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Mayo School of Continuous Professional Development ©2011 MFMER | 3127551-1 Pre-operative Testing: What is Really Needed? Robert H. Lohr, MD FACP South.

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Presentation on theme: "Mayo School of Continuous Professional Development ©2011 MFMER | 3127551-1 Pre-operative Testing: What is Really Needed? Robert H. Lohr, MD FACP South."— Presentation transcript:

1 Mayo School of Continuous Professional Development ©2011 MFMER | Pre-operative Testing: What is Really Needed? Robert H. Lohr, MD FACP South Dakota ACP Meeting September 12, 2013 Deadwood, SD

2 Disclosures No financial disclosures No discussion of “off label” use of drugs

3 Objectives To understand the rationale for evidence based preoperative testing To understand when preoperative testing is not indicated…Most of the time!

4 Today’s Outline Background Cases Discussion/rationale Back to our cases Questions

5 Is Preoperative Testing a Problem Yes, and a big one It wastes valuable resources It exposes patients to needless blood work and procedures It can creat anxiety for patients It is costly…$30 billion/year (1987 $) It is still a problem- surgeons>anesthesiologists>preoperative directors Katz, Anesth Analg 2011 Roizen, Anesthesiol Clin North Am 1987

6 Why Should we Test? To identify or verify a condition which could affect anesthetic care To help formulate or modify anesthetic care of the patient Can the identified risk be mitigated? Cardiac Pulmonary Drugs Bleeding, clotting, and bridging DM Other (liver, kidneys, endocrine ) Anesthesiology 2012 (ASA Practice Advisory for Preanesthesia Evaluation)

7 How Do You Decide? My last case (that went south…) What my chief resident told me to do EBM Guidelines…which ones? Hospital policies…who develops?

8 Case 1 You are asked to see a 43 year old male for a preoperative medical evaluation. He is scheduled for an inguinal hernia repair next week His past medical history is notable only for obesity (BMI 32) and an uncomplicated ORIF of a tib-fib fracture at age 14 He has never used tobacco and has 1-2 oz of EtOH/week

9 Case 1 He does construction work and can easily exceed > 4 METS of activity He takes only a men’s multivitamin daily His exam is noteworthy for his weight and an easily reducible R inguinal hernia.

10 Case 1 For preoperative testing you order: A) An ECG and CBC B) An ECG and creatinine C) A CBC and creatinine D) A CBC and INR E) No tests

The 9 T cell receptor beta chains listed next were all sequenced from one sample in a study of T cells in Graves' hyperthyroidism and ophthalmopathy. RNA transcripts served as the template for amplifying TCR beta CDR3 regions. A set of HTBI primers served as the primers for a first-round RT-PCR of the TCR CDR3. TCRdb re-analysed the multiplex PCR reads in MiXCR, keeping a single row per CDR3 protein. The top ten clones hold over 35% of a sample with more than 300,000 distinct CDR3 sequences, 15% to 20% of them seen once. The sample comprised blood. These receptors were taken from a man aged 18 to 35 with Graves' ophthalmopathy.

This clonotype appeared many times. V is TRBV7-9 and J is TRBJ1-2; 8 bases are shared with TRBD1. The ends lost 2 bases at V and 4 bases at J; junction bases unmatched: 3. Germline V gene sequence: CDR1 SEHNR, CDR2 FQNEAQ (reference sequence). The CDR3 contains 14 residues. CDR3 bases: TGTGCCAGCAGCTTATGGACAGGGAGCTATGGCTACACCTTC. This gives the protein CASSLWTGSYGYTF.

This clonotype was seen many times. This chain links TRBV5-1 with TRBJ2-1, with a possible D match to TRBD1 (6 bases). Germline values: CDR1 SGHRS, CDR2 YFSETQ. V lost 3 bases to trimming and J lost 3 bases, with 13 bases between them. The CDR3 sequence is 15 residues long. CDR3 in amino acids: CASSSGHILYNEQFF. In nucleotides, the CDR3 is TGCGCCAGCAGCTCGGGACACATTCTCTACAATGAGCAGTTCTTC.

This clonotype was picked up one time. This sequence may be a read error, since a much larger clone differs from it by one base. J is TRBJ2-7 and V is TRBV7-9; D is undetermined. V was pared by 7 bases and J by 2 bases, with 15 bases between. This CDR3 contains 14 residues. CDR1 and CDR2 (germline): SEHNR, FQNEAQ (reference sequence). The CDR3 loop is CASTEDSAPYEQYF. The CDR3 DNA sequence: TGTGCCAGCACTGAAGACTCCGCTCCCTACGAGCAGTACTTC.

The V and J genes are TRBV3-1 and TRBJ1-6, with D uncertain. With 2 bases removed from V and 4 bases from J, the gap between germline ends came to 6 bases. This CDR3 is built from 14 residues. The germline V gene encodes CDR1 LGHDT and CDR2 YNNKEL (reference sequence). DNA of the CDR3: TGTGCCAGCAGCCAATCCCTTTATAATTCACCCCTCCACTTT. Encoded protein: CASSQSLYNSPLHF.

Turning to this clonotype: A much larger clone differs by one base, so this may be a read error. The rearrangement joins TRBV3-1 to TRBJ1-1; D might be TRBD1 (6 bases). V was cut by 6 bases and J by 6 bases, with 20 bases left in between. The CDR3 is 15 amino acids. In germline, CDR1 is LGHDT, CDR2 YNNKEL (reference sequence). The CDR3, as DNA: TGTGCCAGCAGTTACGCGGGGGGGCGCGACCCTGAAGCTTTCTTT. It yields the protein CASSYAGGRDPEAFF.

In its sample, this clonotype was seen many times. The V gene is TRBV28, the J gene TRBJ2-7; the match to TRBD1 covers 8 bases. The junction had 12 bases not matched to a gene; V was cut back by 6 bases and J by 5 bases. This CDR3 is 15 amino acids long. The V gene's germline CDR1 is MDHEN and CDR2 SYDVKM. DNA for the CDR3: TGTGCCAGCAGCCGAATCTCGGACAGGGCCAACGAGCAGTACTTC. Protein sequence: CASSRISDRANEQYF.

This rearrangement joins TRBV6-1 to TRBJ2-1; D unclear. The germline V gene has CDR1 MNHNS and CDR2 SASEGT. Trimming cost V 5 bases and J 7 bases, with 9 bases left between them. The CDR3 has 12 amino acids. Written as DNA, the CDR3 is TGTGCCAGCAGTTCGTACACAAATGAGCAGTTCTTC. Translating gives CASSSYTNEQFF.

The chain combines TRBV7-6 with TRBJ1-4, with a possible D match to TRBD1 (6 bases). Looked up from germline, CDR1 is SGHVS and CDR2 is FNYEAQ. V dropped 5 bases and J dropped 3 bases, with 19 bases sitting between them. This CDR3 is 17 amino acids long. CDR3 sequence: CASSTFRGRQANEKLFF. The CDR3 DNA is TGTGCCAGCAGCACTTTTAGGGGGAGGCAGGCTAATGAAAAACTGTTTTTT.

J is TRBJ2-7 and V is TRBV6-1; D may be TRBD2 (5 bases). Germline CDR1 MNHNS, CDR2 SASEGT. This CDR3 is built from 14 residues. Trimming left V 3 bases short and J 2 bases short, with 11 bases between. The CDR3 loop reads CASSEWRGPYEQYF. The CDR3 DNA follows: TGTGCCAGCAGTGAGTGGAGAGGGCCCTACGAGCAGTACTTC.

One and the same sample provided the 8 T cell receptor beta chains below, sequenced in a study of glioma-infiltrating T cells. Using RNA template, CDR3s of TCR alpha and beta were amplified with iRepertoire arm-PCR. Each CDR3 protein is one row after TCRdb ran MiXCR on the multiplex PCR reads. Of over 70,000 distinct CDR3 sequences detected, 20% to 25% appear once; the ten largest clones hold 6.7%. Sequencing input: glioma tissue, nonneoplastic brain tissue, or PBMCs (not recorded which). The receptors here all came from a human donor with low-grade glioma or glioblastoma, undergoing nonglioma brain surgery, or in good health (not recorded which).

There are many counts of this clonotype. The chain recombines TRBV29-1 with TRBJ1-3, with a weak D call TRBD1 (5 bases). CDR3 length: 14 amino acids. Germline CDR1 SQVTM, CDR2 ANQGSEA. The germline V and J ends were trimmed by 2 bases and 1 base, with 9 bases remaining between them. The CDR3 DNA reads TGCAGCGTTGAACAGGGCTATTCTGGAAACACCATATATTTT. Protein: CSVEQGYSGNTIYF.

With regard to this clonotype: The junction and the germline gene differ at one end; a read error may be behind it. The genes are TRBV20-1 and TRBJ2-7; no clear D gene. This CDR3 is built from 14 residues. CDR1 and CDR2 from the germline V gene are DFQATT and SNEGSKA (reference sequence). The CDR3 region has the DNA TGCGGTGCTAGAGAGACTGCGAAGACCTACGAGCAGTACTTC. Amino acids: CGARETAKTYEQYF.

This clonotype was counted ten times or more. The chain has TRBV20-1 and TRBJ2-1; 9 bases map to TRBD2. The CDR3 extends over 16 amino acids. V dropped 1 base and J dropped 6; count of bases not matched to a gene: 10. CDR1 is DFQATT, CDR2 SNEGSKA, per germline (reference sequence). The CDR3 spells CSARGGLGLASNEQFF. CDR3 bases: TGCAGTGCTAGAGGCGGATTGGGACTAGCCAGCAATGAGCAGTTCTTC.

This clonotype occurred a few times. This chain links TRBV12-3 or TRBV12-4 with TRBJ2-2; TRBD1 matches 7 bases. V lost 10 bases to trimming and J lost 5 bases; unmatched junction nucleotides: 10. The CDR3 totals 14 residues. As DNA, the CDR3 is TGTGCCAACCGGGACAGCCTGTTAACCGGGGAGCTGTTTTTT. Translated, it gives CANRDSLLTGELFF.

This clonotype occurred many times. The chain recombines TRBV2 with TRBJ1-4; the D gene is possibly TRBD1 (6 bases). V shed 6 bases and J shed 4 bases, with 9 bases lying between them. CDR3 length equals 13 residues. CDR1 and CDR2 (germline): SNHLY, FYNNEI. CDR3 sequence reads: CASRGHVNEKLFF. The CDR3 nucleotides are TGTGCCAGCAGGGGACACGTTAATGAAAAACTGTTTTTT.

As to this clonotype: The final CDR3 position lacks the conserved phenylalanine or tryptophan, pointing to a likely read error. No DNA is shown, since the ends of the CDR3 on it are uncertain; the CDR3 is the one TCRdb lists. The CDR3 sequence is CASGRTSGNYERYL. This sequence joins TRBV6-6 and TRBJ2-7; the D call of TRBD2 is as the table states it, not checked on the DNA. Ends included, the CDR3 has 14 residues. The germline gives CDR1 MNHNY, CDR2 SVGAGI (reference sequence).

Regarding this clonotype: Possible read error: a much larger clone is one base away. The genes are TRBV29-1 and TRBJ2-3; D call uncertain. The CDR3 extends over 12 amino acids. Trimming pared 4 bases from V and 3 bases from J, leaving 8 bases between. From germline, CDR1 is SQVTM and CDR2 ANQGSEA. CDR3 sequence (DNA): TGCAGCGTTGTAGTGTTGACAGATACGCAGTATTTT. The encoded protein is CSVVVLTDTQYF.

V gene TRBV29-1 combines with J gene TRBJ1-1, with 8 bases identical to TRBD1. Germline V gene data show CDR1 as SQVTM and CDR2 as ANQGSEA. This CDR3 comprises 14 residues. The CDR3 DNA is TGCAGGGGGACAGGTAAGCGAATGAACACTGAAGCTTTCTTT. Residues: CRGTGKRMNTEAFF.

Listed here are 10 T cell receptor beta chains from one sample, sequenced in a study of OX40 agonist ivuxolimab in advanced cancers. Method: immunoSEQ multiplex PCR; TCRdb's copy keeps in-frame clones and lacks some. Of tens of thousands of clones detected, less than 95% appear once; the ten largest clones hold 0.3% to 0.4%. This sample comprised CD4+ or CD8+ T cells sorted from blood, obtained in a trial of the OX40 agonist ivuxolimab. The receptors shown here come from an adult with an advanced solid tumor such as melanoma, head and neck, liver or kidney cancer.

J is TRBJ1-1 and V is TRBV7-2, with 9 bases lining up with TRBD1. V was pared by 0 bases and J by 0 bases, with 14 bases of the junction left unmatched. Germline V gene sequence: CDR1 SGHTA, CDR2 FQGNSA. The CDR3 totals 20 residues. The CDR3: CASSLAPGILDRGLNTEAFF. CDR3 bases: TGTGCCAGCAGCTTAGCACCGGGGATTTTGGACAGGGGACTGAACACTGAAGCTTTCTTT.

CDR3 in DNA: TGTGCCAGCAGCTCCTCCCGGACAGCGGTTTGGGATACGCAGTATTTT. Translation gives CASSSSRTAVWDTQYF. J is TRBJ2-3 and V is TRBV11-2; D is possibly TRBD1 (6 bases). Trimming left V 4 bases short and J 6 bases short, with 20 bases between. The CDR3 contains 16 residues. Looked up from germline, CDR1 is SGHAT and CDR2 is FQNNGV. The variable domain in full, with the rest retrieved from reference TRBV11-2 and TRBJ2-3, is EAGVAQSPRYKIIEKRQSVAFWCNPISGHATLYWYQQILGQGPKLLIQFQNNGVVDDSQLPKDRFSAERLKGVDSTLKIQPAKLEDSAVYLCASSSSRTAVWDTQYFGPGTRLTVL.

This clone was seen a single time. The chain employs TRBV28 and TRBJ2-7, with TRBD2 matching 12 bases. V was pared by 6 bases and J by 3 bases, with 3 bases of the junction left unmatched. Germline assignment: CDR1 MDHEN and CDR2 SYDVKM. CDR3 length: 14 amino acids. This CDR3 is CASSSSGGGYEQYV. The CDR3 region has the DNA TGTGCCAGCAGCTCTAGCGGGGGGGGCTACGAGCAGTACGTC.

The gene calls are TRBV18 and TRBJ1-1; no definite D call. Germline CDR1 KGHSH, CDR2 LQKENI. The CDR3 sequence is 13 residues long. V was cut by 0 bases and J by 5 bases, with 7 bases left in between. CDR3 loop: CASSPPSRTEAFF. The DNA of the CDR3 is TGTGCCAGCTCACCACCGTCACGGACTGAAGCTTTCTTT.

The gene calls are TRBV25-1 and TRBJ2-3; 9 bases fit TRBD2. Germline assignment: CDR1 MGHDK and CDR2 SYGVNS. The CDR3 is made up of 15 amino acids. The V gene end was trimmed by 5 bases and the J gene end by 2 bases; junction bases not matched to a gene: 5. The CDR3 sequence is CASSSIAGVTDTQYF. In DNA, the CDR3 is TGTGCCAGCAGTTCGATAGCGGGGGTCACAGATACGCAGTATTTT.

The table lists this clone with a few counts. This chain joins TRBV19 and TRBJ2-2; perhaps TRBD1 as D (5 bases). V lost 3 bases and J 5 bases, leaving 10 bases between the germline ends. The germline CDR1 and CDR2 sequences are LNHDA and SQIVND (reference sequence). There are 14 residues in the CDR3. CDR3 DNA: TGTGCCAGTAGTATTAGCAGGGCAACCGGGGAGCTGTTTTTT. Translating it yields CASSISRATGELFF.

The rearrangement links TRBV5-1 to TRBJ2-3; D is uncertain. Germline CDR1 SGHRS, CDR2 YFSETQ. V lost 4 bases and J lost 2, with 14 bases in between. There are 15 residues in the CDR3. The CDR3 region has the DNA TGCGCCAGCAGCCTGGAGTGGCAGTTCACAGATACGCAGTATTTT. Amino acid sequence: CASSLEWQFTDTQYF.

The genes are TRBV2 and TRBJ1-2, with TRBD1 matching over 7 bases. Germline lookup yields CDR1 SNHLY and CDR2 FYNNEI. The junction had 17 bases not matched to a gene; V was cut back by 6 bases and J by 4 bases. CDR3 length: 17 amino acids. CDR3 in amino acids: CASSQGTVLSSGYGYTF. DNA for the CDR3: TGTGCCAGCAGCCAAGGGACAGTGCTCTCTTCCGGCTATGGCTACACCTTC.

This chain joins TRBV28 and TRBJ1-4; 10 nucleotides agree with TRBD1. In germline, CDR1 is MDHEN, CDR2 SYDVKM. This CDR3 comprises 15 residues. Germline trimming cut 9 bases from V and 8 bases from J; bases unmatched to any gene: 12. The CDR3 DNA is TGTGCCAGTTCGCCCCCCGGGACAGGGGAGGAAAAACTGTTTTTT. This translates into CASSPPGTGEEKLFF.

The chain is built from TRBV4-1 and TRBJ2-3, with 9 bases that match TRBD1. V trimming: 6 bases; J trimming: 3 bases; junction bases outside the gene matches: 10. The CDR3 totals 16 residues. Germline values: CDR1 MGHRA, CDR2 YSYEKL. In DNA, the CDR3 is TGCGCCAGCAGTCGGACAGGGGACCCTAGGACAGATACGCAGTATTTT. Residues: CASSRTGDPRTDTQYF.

11 Case 2 You are asked to see a 78 year old female for a preoperative medical evaluation. She is scheduled for an elective R TKA tomorrow Her past medical history is noteworthy for hypertension, hyperlipidemia, obesity, DJD, and coronary artery disease for which she received 2 drug eluting stents 4 years ago.

12 Case 2 She has had a hysterectomy and carpel tunnel repair in the past without complication Her medications include lisinopril/HCTZ, simvastatin, metoprolol, aspirin She is limited in her activity due to her knee, but was able to do >4METS of activity within the past several months

13 Case 2 Her exam reveals a BP of 143/80, P 60, BMI of 37, and a moderate effusion on the R knee. Cardiovascular and pulmonary exams are normal You have an ECG available (NSR, non-specific lateral ST changes) from 3 months ago You have no other laboratory data available

14 Case 2 Preoperatively you order: A) An ECG, electrolytes, creatinine B) Electrolytes, creatinine C) An ECG, electrolytes, creatinine, and INR D) Electrolytes, creatinine, ECG, and a dobutamine stress Echo E) No testing

15 Case 3 You are asked to see a 58 year old male for a preoperative medical evaluation. He is scheduled for a R TSA next week His past medical history is significant for hepatitis C but no history of cirrhosis. He had an inguinal hernia repaired as a child without complication. He has had no recent follow up regarding his liver. Medications include a multivitamin